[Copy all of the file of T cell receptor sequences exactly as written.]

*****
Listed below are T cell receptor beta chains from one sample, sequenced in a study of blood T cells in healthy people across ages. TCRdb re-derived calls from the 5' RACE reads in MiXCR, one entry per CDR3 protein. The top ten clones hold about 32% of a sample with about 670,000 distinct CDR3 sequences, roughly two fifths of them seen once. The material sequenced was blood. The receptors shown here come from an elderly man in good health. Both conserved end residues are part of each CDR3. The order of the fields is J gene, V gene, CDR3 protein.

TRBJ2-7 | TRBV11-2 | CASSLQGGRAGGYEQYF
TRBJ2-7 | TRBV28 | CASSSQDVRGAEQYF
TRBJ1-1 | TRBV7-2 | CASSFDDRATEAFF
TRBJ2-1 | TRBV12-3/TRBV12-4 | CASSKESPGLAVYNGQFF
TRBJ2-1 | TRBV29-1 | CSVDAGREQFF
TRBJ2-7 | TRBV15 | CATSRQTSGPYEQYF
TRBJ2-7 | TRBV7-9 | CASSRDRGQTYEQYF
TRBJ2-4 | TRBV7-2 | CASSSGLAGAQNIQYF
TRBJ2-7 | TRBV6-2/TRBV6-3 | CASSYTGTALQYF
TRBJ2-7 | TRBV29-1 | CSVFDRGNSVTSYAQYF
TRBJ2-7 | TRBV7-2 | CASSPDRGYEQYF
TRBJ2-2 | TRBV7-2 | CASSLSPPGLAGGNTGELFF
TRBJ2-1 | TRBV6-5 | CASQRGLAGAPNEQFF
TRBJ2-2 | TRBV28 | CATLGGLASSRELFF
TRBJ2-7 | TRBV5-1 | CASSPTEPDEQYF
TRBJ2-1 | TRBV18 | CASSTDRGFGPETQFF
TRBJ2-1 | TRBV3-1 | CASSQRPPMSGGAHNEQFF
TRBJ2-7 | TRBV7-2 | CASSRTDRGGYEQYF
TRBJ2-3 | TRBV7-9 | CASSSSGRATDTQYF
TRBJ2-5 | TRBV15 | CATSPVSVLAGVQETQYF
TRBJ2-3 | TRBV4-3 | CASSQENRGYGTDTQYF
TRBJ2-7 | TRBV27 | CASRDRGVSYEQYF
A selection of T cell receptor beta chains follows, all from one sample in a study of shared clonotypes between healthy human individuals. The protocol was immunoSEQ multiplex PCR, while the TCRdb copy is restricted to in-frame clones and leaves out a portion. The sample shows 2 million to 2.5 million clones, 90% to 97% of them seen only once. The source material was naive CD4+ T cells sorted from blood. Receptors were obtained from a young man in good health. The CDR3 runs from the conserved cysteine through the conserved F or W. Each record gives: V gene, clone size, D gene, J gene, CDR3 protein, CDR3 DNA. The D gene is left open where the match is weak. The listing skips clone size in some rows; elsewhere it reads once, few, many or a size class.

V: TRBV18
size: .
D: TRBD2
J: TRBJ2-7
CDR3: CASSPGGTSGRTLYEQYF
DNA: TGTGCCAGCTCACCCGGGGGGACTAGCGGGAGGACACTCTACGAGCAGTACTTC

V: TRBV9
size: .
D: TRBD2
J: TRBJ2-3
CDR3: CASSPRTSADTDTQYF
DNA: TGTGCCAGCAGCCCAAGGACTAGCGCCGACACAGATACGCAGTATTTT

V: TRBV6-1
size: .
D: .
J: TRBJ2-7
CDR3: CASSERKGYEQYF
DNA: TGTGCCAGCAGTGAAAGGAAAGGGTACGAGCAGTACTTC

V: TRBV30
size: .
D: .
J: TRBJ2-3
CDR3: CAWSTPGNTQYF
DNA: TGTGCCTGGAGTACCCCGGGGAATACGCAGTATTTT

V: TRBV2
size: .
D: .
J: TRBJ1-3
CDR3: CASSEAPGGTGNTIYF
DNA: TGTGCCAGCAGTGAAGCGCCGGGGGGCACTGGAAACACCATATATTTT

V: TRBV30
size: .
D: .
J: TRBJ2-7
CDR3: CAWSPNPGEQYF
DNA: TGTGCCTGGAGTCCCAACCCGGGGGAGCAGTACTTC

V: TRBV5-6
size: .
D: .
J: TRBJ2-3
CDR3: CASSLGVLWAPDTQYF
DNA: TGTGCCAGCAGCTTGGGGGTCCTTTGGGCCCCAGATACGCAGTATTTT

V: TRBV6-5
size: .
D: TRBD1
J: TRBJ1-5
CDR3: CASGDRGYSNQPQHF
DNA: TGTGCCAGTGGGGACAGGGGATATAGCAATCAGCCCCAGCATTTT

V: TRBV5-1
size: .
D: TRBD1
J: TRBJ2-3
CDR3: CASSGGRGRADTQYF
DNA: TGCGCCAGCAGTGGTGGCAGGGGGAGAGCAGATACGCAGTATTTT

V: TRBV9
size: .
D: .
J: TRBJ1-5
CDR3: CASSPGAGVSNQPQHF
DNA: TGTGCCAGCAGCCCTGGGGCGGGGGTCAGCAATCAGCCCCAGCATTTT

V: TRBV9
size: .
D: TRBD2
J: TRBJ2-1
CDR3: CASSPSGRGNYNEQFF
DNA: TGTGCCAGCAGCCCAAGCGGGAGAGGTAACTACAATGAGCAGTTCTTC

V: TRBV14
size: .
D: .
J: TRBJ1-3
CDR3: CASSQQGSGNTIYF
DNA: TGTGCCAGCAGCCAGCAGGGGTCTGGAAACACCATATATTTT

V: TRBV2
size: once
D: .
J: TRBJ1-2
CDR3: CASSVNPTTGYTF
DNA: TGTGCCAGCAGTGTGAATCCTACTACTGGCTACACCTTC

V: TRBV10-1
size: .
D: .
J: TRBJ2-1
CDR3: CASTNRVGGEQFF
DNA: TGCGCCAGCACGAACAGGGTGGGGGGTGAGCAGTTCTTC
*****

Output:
Listed below are T cell receptor beta chains from one sample, sequenced in a study of blood T cells in healthy people across ages. TCRdb re-derived calls from the 5' RACE reads in MiXCR, one entry per CDR3 protein. The top ten clones hold about 32% of a sample with about 670,000 distinct CDR3 sequences, roughly two fifths of them seen once. The material sequenced was blood. The receptors shown here come from an elderly man in good health. Both conserved end residues are part of each CDR3. The order of the fields is J gene, V gene, CDR3 protein.

TRBJ2-7 | TRBV11-2 | CASSLQGGRAGGYEQYF
TRBJ2-7 | TRBV28 | CASSSQDVRGAEQYF
TRBJ1-1 | TRBV7-2 | CASSFDDRATEAFF
TRBJ2-1 | TRBV12-3/TRBV12-4 | CASSKESPGLAVYNGQFF
TRBJ2-1 | TRBV29-1 | CSVDAGREQFF
TRBJ2-7 | TRBV15 | CATSRQTSGPYEQYF
TRBJ2-7 | TRBV7-9 | CASSRDRGQTYEQYF
TRBJ2-4 | TRBV7-2 | CASSSGLAGAQNIQYF
TRBJ2-7 | TRBV6-2/TRBV6-3 | CASSYTGTALQYF
TRBJ2-7 | TRBV29-1 | CSVFDRGNSVTSYAQYF
TRBJ2-7 | TRBV7-2 | CASSPDRGYEQYF
TRBJ2-2 | TRBV7-2 | CASSLSPPGLAGGNTGELFF
TRBJ2-1 | TRBV6-5 | CASQRGLAGAPNEQFF
TRBJ2-2 | TRBV28 | CATLGGLASSRELFF
TRBJ2-7 | TRBV5-1 | CASSPTEPDEQYF
TRBJ2-1 | TRBV18 | CASSTDRGFGPETQFF
TRBJ2-1 | TRBV3-1 | CASSQRPPMSGGAHNEQFF
TRBJ2-7 | TRBV7-2 | CASSRTDRGGYEQYF
TRBJ2-3 | TRBV7-9 | CASSSSGRATDTQYF
TRBJ2-5 | TRBV15 | CATSPVSVLAGVQETQYF
TRBJ2-3 | TRBV4-3 | CASSQENRGYGTDTQYF
TRBJ2-7 | TRBV27 | CASRDRGVSYEQYF
A selection of T cell receptor beta chains follows, all from one sample in a study of shared clonotypes between healthy human individuals. The protocol was immunoSEQ multiplex PCR, while the TCRdb copy is restricted to in-frame clones and leaves out a portion. The sample shows 2 million to 2.5 million clones, 90% to 97% of them seen only once. The source material was naive CD4+ T cells sorted from blood. Receptors were obtained from a young man in good health. The CDR3 runs from the conserved cysteine through the conserved F or W. Each record gives: V gene, clone size, D gene, J gene, CDR3 protein, CDR3 DNA. The D gene is left open where the match is weak. The listing skips clone size in some rows; elsewhere it reads once, few, many or a size class.

V: TRBV18
size: .
D: TRBD2
J: TRBJ2-7
CDR3: CASSPGGTSGRTLYEQYF
DNA: TGTGCCAGCTCACCCGGGGGGACTAGCGGGAGGACACTCTACGAGCAGTACTTC

V: TRBV9
size: .
D: TRBD2
J: TRBJ2-3
CDR3: CASSPRTSADTDTQYF
DNA: TGTGCCAGCAGCCCAAGGACTAGCGCCGACACAGATACGCAGTATTTT

V: TRBV6-1
size: .
D: .
J: TRBJ2-7
CDR3: CASSERKGYEQYF
DNA: TGTGCCAGCAGTGAAAGGAAAGGGTACGAGCAGTACTTC

V: TRBV30
size: .
D: .
J: TRBJ2-3
CDR3: CAWSTPGNTQYF
DNA: TGTGCCTGGAGTACCCCGGGGAATACGCAGTATTTT

V: TRBV2
size: .
D: .
J: TRBJ1-3
CDR3: CASSEAPGGTGNTIYF
DNA: TGTGCCAGCAGTGAAGCGCCGGGGGGCACTGGAAACACCATATATTTT

V: TRBV30
size: .
D: .
J: TRBJ2-7
CDR3: CAWSPNPGEQYF
DNA: TGTGCCTGGAGTCCCAACCCGGGGGAGCAGTACTTC

V: TRBV5-6
size: .
D: .
J: TRBJ2-3
CDR3: CASSLGVLWAPDTQYF
DNA: TGTGCCAGCAGCTTGGGGGTCCTTTGGGCCCCAGATACGCAGTATTTT

V: TRBV6-5
size: .
D: TRBD1
J: TRBJ1-5
CDR3: CASGDRGYSNQPQHF
DNA: TGTGCCAGTGGGGACAGGGGATATAGCAATCAGCCCCAGCATTTT

V: TRBV5-1
size: .
D: TRBD1
J: TRBJ2-3
CDR3: CASSGGRGRADTQYF
DNA: TGCGCCAGCAGTGGTGGCAGGGGGAGAGCAGATACGCAGTATTTT

V: TRBV9
size: .
D: .
J: TRBJ1-5
CDR3: CASSPGAGVSNQPQHF
DNA: TGTGCCAGCAGCCCTGGGGCGGGGGTCAGCAATCAGCCCCAGCATTTT

V: TRBV9
size: .
D: TRBD2
J: TRBJ2-1
CDR3: CASSPSGRGNYNEQFF
DNA: TGTGCCAGCAGCCCAAGCGGGAGAGGTAACTACAATGAGCAGTTCTTC

V: TRBV14
size: .
D: .
J: TRBJ1-3
CDR3: CASSQQGSGNTIYF
DNA: TGTGCCAGCAGCCAGCAGGGGTCTGGAAACACCATATATTTT

V: TRBV2
size: once
D: .
J: TRBJ1-2
CDR3: CASSVNPTTGYTF
DNA: TGTGCCAGCAGTGTGAATCCTACTACTGGCTACACCTTC

V: TRBV10-1
size: .
D: .
J: TRBJ2-1
CDR3: CASTNRVGGEQFF
DNA: TGCGCCAGCACGAACAGGGTGGGGGGTGAGCAGTTCTTC